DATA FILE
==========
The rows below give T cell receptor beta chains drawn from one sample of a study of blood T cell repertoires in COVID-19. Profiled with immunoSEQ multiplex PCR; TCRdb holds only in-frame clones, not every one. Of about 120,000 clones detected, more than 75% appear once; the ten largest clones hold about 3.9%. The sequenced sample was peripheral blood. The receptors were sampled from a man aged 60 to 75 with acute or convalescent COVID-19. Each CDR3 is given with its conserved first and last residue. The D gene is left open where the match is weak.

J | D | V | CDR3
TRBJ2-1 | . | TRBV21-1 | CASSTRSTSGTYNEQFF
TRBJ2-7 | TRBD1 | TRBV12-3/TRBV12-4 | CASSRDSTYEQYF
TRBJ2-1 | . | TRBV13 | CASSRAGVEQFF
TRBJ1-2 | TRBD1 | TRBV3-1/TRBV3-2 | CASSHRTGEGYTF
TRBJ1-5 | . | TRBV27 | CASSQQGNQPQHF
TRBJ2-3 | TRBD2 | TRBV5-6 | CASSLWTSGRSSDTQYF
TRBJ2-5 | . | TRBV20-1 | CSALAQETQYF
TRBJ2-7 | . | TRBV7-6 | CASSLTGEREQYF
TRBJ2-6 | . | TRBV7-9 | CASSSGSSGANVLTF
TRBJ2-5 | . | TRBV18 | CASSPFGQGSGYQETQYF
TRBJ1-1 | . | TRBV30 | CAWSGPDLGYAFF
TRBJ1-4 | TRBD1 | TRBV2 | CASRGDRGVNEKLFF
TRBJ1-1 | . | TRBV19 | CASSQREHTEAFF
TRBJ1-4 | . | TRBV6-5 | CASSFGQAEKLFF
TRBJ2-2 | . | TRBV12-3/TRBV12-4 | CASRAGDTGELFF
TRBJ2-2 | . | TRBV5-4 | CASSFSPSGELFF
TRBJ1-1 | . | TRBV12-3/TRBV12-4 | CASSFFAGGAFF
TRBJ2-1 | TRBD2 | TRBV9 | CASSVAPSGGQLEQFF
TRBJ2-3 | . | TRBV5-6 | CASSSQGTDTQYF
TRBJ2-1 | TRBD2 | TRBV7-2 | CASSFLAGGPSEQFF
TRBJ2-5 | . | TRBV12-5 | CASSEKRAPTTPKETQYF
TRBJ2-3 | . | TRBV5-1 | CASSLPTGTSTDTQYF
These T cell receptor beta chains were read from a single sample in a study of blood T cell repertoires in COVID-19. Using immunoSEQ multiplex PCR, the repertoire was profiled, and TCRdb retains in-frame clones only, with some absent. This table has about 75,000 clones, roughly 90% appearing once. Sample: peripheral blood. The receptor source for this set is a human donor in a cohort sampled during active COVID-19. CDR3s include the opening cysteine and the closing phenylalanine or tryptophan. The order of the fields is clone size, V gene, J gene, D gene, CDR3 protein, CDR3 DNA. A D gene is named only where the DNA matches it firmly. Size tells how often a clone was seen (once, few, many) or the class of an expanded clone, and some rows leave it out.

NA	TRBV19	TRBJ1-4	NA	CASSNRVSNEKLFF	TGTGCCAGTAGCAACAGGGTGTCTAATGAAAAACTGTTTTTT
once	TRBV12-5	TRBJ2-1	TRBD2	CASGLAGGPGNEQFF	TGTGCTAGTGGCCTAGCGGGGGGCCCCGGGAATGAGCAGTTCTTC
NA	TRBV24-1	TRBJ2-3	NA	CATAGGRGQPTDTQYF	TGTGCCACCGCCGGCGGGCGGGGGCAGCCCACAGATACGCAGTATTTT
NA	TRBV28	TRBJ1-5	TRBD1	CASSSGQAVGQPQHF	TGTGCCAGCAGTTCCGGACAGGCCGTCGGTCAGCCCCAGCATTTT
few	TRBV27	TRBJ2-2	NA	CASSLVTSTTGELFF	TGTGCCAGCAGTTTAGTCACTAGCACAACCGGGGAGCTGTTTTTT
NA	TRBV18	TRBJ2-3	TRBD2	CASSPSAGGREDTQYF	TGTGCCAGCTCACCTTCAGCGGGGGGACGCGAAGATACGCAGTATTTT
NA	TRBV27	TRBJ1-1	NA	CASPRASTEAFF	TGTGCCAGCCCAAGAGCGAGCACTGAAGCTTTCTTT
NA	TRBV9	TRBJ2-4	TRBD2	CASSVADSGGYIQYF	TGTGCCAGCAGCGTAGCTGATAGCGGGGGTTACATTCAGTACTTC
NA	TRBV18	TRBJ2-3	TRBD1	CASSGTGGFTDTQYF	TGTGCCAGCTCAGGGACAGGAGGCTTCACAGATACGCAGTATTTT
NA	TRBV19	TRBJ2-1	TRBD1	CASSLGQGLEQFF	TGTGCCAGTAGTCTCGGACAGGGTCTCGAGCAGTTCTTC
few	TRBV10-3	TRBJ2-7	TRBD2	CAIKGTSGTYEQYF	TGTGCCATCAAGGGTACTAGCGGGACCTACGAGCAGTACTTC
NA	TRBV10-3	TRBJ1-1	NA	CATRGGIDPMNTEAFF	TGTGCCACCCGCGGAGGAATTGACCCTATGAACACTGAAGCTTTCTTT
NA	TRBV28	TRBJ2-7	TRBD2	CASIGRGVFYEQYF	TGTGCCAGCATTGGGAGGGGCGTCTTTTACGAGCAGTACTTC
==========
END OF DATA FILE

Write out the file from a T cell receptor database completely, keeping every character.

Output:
The rows below give T cell receptor beta chains drawn from one sample of a study of blood T cell repertoires in COVID-19. Profiled with immunoSEQ multiplex PCR; TCRdb holds only in-frame clones, not every one. Of about 120,000 clones detected, more than 75% appear once; the ten largest clones hold about 3.9%. The sequenced sample was peripheral blood. The receptors were sampled from a man aged 60 to 75 with acute or convalescent COVID-19. Each CDR3 is given with its conserved first and last residue. The D gene is left open where the match is weak.

J | D | V | CDR3
TRBJ2-1 | . | TRBV21-1 | CASSTRSTSGTYNEQFF
TRBJ2-7 | TRBD1 | TRBV12-3/TRBV12-4 | CASSRDSTYEQYF
TRBJ2-1 | . | TRBV13 | CASSRAGVEQFF
TRBJ1-2 | TRBD1 | TRBV3-1/TRBV3-2 | CASSHRTGEGYTF
TRBJ1-5 | . | TRBV27 | CASSQQGNQPQHF
TRBJ2-3 | TRBD2 | TRBV5-6 | CASSLWTSGRSSDTQYF
TRBJ2-5 | . | TRBV20-1 | CSALAQETQYF
TRBJ2-7 | . | TRBV7-6 | CASSLTGEREQYF
TRBJ2-6 | . | TRBV7-9 | CASSSGSSGANVLTF
TRBJ2-5 | . | TRBV18 | CASSPFGQGSGYQETQYF
TRBJ1-1 | . | TRBV30 | CAWSGPDLGYAFF
TRBJ1-4 | TRBD1 | TRBV2 | CASRGDRGVNEKLFF
TRBJ1-1 | . | TRBV19 | CASSQREHTEAFF
TRBJ1-4 | . | TRBV6-5 | CASSFGQAEKLFF
TRBJ2-2 | . | TRBV12-3/TRBV12-4 | CASRAGDTGELFF
TRBJ2-2 | . | TRBV5-4 | CASSFSPSGELFF
TRBJ1-1 | . | TRBV12-3/TRBV12-4 | CASSFFAGGAFF
TRBJ2-1 | TRBD2 | TRBV9 | CASSVAPSGGQLEQFF
TRBJ2-3 | . | TRBV5-6 | CASSSQGTDTQYF
TRBJ2-1 | TRBD2 | TRBV7-2 | CASSFLAGGPSEQFF
TRBJ2-5 | . | TRBV12-5 | CASSEKRAPTTPKETQYF
TRBJ2-3 | . | TRBV5-1 | CASSLPTGTSTDTQYF
These T cell receptor beta chains were read from a single sample in a study of blood T cell repertoires in COVID-19. Using immunoSEQ multiplex PCR, the repertoire was profiled, and TCRdb retains in-frame clones only, with some absent. This table has about 75,000 clones, roughly 90% appearing once. Sample: peripheral blood. The receptor source for this set is a human donor in a cohort sampled during active COVID-19. CDR3s include the opening cysteine and the closing phenylalanine or tryptophan. The order of the fields is clone size, V gene, J gene, D gene, CDR3 protein, CDR3 DNA. A D gene is named only where the DNA matches it firmly. Size tells how often a clone was seen (once, few, many) or the class of an expanded clone, and some rows leave it out.

NA	TRBV19	TRBJ1-4	NA	CASSNRVSNEKLFF	TGTGCCAGTAGCAACAGGGTGTCTAATGAAAAACTGTTTTTT
once	TRBV12-5	TRBJ2-1	TRBD2	CASGLAGGPGNEQFF	TGTGCTAGTGGCCTAGCGGGGGGCCCCGGGAATGAGCAGTTCTTC
NA	TRBV24-1	TRBJ2-3	NA	CATAGGRGQPTDTQYF	TGTGCCACCGCCGGCGGGCGGGGGCAGCCCACAGATACGCAGTATTTT
NA	TRBV28	TRBJ1-5	TRBD1	CASSSGQAVGQPQHF	TGTGCCAGCAGTTCCGGACAGGCCGTCGGTCAGCCCCAGCATTTT
few	TRBV27	TRBJ2-2	NA	CASSLVTSTTGELFF	TGTGCCAGCAGTTTAGTCACTAGCACAACCGGGGAGCTGTTTTTT
NA	TRBV18	TRBJ2-3	TRBD2	CASSPSAGGREDTQYF	TGTGCCAGCTCACCTTCAGCGGGGGGACGCGAAGATACGCAGTATTTT
NA	TRBV27	TRBJ1-1	NA	CASPRASTEAFF	TGTGCCAGCCCAAGAGCGAGCACTGAAGCTTTCTTT
NA	TRBV9	TRBJ2-4	TRBD2	CASSVADSGGYIQYF	TGTGCCAGCAGCGTAGCTGATAGCGGGGGTTACATTCAGTACTTC
NA	TRBV18	TRBJ2-3	TRBD1	CASSGTGGFTDTQYF	TGTGCCAGCTCAGGGACAGGAGGCTTCACAGATACGCAGTATTTT
NA	TRBV19	TRBJ2-1	TRBD1	CASSLGQGLEQFF	TGTGCCAGTAGTCTCGGACAGGGTCTCGAGCAGTTCTTC
few	TRBV10-3	TRBJ2-7	TRBD2	CAIKGTSGTYEQYF	TGTGCCATCAAGGGTACTAGCGGGACCTACGAGCAGTACTTC
NA	TRBV10-3	TRBJ1-1	NA	CATRGGIDPMNTEAFF	TGTGCCACCCGCGGAGGAATTGACCCTATGAACACTGAAGCTTTCTTT
NA	TRBV28	TRBJ2-7	TRBD2	CASIGRGVFYEQYF	TGTGCCAGCATTGGGAGGGGCGTCTTTTACGAGCAGTACTTC